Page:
Government and Aviation in the 20th Century: From the Wright Brothers to the Boeing 707 Jetliner
Wednesday, April 25, 2018 7:00–8:30 pm EDT Leader: W. Bernard Carlson, University of Virginia While we often think about aviation in terms of heroes such as Charles Lindbergh or Amelia Earhart, an equally important story to tell is the role that the Federal government has played in shaping the American aviation industry. In this talk, we’ll look at the origins of flight, the creativity of the Wright Brothers, and the multiple ways that government has shaped both the planes and the way we experience air travel.
Thursday, April 26, 2018 7:00–8:30 pm EDT Leader: Alex Woloch, Professor of English, Stanford University The year 1984 is now almost as far back in our past as it was far into Orwell’s future when he published his novel in 1948. But the book, unlike the year, has not simply dated. On the contrary, it seemed to surge back into contemporary relevance in the last year, briefly topping the bestseller list just after the 2017 presidential inauguration. Orwell’s novel, then, continues to hold political and literary significance, far outside of the Cold War context of its early reception. In his essay “Why I Write,” Orwell wrote: “What I have most wanted to do throughout the past ten years is to make political writing into an art.” In this webinar, we’ll consider Orwell’s novel as an example of such political art. How do we understand 1984 as a deliberately crafted work of writing? How can we connect it to Orwell’s previous fifteen years as a prolific and experimental writer? What literary strategies and imaginative techniques underlie the tricky art of engaging politics through writing?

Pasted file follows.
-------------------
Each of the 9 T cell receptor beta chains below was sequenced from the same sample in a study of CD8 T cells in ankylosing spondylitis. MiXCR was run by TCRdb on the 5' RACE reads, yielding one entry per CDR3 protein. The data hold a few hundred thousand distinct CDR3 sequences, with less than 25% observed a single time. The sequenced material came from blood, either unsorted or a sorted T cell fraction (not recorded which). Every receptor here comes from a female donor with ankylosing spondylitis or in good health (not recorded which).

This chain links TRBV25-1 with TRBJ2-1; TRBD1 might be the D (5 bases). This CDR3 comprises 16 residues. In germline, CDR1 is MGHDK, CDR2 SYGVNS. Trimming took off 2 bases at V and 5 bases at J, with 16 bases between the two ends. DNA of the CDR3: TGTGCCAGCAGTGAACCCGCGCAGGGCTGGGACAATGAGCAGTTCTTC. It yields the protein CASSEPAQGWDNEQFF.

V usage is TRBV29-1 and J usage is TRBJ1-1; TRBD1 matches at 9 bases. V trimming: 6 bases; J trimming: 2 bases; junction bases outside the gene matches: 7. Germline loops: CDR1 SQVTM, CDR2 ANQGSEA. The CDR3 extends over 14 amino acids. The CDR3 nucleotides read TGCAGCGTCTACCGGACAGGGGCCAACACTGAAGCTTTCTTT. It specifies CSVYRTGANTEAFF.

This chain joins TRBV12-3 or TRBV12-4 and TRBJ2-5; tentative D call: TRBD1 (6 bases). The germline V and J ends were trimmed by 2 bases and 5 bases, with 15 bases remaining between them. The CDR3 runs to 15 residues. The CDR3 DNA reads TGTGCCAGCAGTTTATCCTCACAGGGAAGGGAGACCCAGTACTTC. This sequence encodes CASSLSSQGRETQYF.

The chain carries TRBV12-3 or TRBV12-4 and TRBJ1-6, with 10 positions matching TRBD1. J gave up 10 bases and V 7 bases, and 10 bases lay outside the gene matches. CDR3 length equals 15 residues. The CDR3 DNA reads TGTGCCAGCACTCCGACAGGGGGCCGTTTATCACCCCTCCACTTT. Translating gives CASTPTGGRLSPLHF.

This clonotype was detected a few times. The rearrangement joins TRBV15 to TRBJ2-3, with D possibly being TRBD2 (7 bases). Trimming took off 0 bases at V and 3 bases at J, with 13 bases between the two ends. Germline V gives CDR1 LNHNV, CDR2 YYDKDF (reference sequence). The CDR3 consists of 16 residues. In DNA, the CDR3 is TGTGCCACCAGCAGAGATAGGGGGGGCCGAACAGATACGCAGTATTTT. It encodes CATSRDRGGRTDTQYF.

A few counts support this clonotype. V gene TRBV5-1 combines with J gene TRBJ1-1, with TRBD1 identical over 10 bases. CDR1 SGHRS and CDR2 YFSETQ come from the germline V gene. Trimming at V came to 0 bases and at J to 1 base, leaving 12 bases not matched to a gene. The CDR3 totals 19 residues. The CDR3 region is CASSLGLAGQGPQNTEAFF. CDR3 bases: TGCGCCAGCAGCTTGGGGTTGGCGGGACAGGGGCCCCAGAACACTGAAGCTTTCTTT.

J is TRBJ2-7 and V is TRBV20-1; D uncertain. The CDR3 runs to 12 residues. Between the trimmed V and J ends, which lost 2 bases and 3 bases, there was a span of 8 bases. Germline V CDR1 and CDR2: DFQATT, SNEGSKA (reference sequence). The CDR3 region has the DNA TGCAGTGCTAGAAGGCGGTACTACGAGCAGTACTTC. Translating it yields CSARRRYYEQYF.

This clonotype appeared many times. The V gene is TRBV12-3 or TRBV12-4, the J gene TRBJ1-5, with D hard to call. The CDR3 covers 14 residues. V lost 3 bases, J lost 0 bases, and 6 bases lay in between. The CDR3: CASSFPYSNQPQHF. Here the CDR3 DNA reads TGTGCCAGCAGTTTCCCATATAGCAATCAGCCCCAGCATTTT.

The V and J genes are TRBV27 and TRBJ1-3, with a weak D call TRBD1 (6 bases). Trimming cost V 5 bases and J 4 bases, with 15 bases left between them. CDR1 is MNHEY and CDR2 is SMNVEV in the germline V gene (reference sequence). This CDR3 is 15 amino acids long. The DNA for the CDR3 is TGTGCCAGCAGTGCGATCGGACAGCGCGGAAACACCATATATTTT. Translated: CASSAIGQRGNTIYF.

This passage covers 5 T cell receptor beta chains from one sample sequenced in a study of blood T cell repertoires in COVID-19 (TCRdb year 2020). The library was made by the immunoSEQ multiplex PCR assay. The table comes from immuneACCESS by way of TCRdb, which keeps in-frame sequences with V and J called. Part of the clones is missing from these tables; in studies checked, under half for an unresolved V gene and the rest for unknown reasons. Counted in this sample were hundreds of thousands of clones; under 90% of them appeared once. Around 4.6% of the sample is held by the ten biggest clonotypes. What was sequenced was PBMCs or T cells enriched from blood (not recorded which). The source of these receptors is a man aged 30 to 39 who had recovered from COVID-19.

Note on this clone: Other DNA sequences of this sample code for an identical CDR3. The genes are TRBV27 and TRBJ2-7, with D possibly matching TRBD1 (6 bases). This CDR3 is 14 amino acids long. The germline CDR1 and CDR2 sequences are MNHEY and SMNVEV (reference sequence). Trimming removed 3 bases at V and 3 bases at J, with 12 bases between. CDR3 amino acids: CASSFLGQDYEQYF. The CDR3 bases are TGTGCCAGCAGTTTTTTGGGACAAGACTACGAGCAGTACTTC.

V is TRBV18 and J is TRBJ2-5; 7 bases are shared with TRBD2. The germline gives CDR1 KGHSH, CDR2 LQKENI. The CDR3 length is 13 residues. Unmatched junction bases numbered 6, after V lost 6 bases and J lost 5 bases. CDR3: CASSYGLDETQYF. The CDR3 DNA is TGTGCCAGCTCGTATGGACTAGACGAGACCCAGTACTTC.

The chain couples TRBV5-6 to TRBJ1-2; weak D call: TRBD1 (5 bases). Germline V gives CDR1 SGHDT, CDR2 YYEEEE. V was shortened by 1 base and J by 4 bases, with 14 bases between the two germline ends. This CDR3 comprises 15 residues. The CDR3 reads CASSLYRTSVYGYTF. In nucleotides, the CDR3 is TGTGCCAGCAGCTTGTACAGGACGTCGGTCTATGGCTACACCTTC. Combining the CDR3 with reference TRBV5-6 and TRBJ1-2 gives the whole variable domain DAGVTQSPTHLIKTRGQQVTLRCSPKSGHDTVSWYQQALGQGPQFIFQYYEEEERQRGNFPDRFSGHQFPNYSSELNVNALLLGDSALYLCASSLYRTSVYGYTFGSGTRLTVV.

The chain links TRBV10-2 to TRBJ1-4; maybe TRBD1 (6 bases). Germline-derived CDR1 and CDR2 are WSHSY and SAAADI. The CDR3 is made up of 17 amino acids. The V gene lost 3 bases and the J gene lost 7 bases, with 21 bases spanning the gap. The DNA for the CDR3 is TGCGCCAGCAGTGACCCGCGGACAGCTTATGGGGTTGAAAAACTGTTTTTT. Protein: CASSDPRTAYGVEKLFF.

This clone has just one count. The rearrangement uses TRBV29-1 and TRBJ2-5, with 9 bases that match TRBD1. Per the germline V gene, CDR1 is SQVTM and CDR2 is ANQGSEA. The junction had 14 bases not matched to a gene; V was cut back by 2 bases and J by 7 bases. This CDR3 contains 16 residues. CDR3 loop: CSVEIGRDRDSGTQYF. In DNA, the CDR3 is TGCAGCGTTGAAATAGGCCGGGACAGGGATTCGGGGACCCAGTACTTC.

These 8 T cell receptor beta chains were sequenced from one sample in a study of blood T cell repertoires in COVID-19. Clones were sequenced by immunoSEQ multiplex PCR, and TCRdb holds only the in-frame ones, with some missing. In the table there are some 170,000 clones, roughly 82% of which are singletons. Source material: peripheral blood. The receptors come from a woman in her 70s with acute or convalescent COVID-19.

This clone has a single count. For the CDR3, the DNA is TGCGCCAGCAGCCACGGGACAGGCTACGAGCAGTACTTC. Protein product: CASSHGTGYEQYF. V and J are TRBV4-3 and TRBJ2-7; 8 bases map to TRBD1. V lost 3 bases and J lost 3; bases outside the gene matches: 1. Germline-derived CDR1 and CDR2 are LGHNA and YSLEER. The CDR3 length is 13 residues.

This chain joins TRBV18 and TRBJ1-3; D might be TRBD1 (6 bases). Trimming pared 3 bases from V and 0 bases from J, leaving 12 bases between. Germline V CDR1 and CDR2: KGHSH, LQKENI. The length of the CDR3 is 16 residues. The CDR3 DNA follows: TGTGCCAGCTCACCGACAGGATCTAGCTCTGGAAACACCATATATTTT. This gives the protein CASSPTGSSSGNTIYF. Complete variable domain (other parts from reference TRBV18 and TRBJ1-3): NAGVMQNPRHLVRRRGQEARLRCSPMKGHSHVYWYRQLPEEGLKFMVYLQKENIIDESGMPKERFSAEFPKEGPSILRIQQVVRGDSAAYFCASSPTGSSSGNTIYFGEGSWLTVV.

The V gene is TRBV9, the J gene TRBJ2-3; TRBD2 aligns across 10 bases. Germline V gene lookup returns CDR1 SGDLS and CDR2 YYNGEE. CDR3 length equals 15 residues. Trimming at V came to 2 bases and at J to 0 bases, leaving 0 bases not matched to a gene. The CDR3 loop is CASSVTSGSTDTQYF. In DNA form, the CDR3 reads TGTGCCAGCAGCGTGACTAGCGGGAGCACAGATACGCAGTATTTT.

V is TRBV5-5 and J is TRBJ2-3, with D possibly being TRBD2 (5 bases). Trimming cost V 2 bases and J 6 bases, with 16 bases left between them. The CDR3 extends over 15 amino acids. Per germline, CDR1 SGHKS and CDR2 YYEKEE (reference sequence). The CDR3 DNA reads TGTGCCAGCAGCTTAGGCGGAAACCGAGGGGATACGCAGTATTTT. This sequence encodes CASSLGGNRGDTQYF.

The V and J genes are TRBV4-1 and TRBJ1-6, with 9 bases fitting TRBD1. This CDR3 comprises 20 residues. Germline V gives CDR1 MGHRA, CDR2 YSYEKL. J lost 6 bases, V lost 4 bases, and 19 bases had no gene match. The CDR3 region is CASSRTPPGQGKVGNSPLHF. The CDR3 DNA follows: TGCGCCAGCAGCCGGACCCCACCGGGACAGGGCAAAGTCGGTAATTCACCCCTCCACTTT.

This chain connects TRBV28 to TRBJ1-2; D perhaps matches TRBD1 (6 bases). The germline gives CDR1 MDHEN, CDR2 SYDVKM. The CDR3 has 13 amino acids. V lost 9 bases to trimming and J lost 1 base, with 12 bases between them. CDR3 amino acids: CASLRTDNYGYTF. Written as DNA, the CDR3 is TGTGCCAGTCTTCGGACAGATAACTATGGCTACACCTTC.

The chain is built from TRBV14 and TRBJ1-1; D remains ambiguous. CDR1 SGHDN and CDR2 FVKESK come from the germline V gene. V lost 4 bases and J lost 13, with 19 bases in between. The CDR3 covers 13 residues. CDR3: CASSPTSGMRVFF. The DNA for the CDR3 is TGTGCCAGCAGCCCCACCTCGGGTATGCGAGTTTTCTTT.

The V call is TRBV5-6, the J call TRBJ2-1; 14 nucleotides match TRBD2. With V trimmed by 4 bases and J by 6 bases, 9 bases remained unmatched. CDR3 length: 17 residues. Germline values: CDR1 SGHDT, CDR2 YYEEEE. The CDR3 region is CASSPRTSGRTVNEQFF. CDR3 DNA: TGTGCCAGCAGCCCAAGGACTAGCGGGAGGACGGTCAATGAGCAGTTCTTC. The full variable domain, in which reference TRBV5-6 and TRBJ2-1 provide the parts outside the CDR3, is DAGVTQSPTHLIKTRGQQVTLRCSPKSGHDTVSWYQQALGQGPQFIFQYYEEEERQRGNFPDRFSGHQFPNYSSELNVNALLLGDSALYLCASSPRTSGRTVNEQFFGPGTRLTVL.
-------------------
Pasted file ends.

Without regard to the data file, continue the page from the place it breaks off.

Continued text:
Confronting the Past: Russian Fiction in the Twentieth and Twenty-first Centuries
Leader: Julia Trubikhina, Adjunct Associate Professor, Division of Russian and Slavic Languages, Hunter College, City University of New York Teacher Leader: Nadia Kalman, Editor and Curriculum Designer, Words Without Borders Campus
Confederate Monuments and Contested Civic Space in the United States, 1865 to the 21st Century
Leader: Fitzhugh Brundage, William B. Umstead Distinguished Professor; Department Chair, History, University of North Carolina, Chapel HillNHC Fellow 1995–96 Teacher Leader: Kevin Levin, Civil War historian and former history teacher